If you or someone close to you has been diagnosed with cancer, then you know that dealing with the emotional aspects of cancer can be a roller coaster ride during the diagnostic stage, or even sooner when symptoms first appear. I experienced many different emotions and a myriad of “what ifs.”
For me, the emotional aspects began with the suspicion of what might be the cause of my swallowing problems. I experienced denial: a refusal to admit that my dysphagia could be something more than just careless chewing habits.
I procrastinated going to my GP because I was afraid of the diagnosis and prognosis. I felt as though I constantly had a dark cloud hanging over me.
I was relieved (prematurely) when the Ear, Nose and Throat Specialist told me that it wasn’t cancer, even though he used a scope to look down my throat. I’m still confused as to how he could have missed it.
I experienced anger when I was told that my gastroscopy revealed that my esophagus “looked like a dog’s breakfast”. What kind of doctor says this to a patient? I got even angrier when I found out that a thoracic surgeon had been lined up to remove my entire esophagus without anyone discussing treatment options with me.
Relief again, when I was referred to a specialist who told me that I didn’t fit the demographic for esophageal cancer. Apparently if I’d been a 300 pound man of a different ethnic background, a heavy smoker, and a nonstop drinker of very strong coffee then my diagnosis would have been believable. Being a small-framed woman who never smoked a day in my life and didn’t like coffee just didn’t fit the bill.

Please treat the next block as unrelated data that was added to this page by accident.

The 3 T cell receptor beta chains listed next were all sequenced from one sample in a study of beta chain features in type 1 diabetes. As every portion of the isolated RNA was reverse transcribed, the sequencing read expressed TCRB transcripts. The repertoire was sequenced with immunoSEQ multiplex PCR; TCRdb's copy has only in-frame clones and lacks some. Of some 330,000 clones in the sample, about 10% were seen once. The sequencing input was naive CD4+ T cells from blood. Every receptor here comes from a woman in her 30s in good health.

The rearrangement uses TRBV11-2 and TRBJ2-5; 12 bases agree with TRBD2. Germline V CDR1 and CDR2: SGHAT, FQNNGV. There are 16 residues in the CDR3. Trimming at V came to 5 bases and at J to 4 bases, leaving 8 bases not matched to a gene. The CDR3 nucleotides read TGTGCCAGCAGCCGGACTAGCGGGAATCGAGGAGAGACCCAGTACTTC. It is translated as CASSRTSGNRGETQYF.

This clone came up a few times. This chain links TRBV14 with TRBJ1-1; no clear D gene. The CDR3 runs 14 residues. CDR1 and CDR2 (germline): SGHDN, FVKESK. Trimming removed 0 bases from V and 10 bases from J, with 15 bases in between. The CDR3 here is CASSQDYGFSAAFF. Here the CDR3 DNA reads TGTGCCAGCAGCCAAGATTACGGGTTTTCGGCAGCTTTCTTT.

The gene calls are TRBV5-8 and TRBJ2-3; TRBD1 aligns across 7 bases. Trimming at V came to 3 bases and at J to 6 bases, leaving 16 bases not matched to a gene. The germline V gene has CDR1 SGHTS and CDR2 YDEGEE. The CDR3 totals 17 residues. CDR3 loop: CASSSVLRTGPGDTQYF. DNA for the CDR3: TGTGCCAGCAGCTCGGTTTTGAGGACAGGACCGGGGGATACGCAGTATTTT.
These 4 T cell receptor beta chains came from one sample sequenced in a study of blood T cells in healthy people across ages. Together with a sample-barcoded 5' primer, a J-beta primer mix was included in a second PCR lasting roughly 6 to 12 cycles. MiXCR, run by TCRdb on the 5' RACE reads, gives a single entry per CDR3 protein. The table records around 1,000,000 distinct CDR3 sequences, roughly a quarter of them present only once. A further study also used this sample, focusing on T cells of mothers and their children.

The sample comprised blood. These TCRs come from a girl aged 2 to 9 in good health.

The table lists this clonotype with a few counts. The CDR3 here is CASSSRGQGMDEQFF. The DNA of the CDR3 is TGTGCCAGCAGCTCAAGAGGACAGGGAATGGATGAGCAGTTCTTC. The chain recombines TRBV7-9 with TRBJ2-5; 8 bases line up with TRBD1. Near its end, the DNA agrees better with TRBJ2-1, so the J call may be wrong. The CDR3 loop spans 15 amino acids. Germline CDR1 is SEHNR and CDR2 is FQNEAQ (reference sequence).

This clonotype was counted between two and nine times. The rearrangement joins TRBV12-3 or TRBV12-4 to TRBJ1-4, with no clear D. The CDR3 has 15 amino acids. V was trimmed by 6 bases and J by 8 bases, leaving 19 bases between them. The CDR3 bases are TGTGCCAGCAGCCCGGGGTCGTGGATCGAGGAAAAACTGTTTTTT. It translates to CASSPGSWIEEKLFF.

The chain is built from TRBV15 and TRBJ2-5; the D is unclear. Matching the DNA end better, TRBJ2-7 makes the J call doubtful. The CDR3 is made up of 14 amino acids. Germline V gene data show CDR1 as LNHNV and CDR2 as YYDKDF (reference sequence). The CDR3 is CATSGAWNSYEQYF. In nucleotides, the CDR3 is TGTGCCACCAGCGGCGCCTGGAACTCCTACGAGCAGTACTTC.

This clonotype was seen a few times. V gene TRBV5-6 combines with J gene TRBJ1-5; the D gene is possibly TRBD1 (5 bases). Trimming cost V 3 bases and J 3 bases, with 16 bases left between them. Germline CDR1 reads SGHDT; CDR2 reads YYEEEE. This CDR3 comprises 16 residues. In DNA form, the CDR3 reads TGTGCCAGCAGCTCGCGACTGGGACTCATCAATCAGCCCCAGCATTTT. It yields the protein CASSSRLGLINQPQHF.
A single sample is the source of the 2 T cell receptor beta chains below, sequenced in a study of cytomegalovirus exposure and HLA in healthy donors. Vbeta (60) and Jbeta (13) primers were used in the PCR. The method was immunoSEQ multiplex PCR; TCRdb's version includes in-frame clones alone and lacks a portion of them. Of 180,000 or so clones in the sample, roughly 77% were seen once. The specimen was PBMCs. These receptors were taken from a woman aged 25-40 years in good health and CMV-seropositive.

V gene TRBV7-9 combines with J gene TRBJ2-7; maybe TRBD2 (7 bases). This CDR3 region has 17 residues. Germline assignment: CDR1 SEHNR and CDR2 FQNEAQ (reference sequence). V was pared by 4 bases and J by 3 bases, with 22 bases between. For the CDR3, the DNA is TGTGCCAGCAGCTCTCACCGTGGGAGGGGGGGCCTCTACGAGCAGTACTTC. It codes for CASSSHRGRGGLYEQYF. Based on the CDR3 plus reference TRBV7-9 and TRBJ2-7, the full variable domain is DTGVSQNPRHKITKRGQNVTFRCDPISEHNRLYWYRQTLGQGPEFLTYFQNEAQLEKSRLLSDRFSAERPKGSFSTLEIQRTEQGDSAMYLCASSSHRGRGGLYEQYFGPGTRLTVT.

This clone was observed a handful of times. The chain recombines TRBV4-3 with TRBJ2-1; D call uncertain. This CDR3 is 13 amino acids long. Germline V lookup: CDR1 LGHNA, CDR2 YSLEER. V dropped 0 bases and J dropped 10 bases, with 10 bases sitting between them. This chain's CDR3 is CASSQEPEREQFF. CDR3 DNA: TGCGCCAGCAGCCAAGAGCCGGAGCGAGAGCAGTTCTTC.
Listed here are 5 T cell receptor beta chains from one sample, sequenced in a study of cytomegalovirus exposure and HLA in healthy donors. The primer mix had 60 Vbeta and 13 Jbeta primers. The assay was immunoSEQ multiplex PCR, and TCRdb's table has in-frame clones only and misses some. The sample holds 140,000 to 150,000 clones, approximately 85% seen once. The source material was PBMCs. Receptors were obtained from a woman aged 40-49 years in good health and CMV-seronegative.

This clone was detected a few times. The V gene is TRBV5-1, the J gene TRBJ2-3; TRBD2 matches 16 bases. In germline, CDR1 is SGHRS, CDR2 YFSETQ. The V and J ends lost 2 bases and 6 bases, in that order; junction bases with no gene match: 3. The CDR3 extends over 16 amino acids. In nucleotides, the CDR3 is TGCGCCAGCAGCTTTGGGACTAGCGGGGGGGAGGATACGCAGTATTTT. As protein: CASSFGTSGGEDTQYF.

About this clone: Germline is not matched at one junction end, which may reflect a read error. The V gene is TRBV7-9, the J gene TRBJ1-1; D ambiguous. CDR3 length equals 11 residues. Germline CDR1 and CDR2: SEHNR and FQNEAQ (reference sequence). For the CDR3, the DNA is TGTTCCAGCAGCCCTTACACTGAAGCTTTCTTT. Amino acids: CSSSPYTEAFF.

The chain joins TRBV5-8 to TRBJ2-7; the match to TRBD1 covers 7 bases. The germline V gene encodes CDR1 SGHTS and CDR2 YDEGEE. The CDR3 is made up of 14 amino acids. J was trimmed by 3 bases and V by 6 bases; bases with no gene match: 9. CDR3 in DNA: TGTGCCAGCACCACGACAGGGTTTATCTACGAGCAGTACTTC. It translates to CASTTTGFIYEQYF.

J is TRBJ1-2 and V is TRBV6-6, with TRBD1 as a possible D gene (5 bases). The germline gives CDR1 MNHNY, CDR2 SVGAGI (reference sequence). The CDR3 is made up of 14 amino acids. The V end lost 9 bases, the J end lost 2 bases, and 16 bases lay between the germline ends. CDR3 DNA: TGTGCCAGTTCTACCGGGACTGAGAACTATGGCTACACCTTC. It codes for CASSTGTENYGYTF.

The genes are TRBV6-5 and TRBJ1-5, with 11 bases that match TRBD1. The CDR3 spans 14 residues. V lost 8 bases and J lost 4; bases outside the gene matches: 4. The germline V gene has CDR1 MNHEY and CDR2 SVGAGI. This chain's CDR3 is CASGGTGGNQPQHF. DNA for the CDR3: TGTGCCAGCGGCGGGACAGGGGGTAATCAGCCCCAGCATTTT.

Anger again, with relief and a touch of hopefulness, when the specialist also told me that the biopsy samples taken from the gastroscopy were given to a lab technician who specializes in uterine cell biopsies, and clearly my esophageal samples didn’t match anything he was used to seeing, so he diagnosed cancer. Subsequently a second gastroscopy was scheduled to do another biopsy. I recall quite clearly the specialist smiling and joking in surgery about how this would soon be cleared up and he was positive that everything would turn out fine, and then I was asleep.
Devastation. No other description fits. Instead of getting the “all clear” when I awoke from anaesthesia I was told that yes, indeed there was a tumour. It wasn’t in the esophagus as was previously diagnosed, but in the larynx bordering on the esophagus. He showed the pictures to my husband, but I couldn’t bring myself to look at them.
During all of this the fear never left, but now I had to deal with a new emotion: worry about the “what ifs.” I was worried about how to break the news to my family. I was worried about how my husband was going to manage “everything” when I would no longer be able to help him. I was worried about my parents, about the family pets, about the loss of income during treatment, I worried about everything. I was given a one-in-three chance of survival, and I felt helpless and full of despair. I worried that I would no longer be around and I was very very afraid.